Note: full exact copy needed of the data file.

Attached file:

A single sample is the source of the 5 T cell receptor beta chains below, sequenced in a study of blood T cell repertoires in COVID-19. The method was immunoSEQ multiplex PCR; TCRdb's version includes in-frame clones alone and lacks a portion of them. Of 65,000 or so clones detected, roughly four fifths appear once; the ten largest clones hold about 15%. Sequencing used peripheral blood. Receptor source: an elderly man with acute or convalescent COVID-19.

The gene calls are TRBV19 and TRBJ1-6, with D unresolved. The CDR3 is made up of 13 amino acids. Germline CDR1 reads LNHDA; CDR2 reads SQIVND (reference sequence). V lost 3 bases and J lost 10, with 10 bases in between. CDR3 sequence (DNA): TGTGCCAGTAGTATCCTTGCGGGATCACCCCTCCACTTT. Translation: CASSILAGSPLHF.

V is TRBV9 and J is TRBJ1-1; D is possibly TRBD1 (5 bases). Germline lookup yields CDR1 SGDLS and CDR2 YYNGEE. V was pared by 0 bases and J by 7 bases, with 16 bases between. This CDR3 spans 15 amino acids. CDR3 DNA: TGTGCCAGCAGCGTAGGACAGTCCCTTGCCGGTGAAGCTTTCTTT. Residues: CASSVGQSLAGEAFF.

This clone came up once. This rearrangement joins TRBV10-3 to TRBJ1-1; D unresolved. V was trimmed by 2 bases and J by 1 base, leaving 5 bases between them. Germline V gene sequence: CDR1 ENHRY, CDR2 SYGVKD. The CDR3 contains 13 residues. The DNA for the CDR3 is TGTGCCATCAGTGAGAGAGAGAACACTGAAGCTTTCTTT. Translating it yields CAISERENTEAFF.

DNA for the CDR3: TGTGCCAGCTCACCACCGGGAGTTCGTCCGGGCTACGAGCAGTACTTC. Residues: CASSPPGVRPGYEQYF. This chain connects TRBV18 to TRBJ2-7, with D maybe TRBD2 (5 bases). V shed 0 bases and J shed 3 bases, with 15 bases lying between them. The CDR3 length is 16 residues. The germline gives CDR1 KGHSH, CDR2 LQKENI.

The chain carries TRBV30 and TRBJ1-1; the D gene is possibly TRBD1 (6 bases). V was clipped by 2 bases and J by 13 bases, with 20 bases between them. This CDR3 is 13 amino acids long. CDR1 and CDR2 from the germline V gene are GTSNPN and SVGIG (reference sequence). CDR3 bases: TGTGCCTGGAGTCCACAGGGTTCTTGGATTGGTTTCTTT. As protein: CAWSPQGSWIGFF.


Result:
A single sample is the source of the 5 T cell receptor beta chains below, sequenced in a study of blood T cell repertoires in COVID-19. The method was immunoSEQ multiplex PCR; TCRdb's version includes in-frame clones alone and lacks a portion of them. Of 65,000 or so clones detected, roughly four fifths appear once; the ten largest clones hold about 15%. Sequencing used peripheral blood. Receptor source: an elderly man with acute or convalescent COVID-19.

The gene calls are TRBV19 and TRBJ1-6, with D unresolved. The CDR3 is made up of 13 amino acids. Germline CDR1 reads LNHDA; CDR2 reads SQIVND (reference sequence). V lost 3 bases and J lost 10, with 10 bases in between. CDR3 sequence (DNA): TGTGCCAGTAGTATCCTTGCGGGATCACCCCTCCACTTT. Translation: CASSILAGSPLHF.

V is TRBV9 and J is TRBJ1-1; D is possibly TRBD1 (5 bases). Germline lookup yields CDR1 SGDLS and CDR2 YYNGEE. V was pared by 0 bases and J by 7 bases, with 16 bases between. This CDR3 spans 15 amino acids. CDR3 DNA: TGTGCCAGCAGCGTAGGACAGTCCCTTGCCGGTGAAGCTTTCTTT. Residues: CASSVGQSLAGEAFF.

This clone came up once. This rearrangement joins TRBV10-3 to TRBJ1-1; D unresolved. V was trimmed by 2 bases and J by 1 base, leaving 5 bases between them. Germline V gene sequence: CDR1 ENHRY, CDR2 SYGVKD. The CDR3 contains 13 residues. The DNA for the CDR3 is TGTGCCATCAGTGAGAGAGAGAACACTGAAGCTTTCTTT. Translating it yields CAISERENTEAFF.

DNA for the CDR3: TGTGCCAGCTCACCACCGGGAGTTCGTCCGGGCTACGAGCAGTACTTC. Residues: CASSPPGVRPGYEQYF. This chain connects TRBV18 to TRBJ2-7, with D maybe TRBD2 (5 bases). V shed 0 bases and J shed 3 bases, with 15 bases lying between them. The CDR3 length is 16 residues. The germline gives CDR1 KGHSH, CDR2 LQKENI.

The chain carries TRBV30 and TRBJ1-1; the D gene is possibly TRBD1 (6 bases). V was clipped by 2 bases and J by 13 bases, with 20 bases between them. This CDR3 is 13 amino acids long. CDR1 and CDR2 from the germline V gene are GTSNPN and SVGIG (reference sequence). CDR3 bases: TGTGCCTGGAGTCCACAGGGTTCTTGGATTGGTTTCTTT. As protein: CAWSPQGSWIGFF.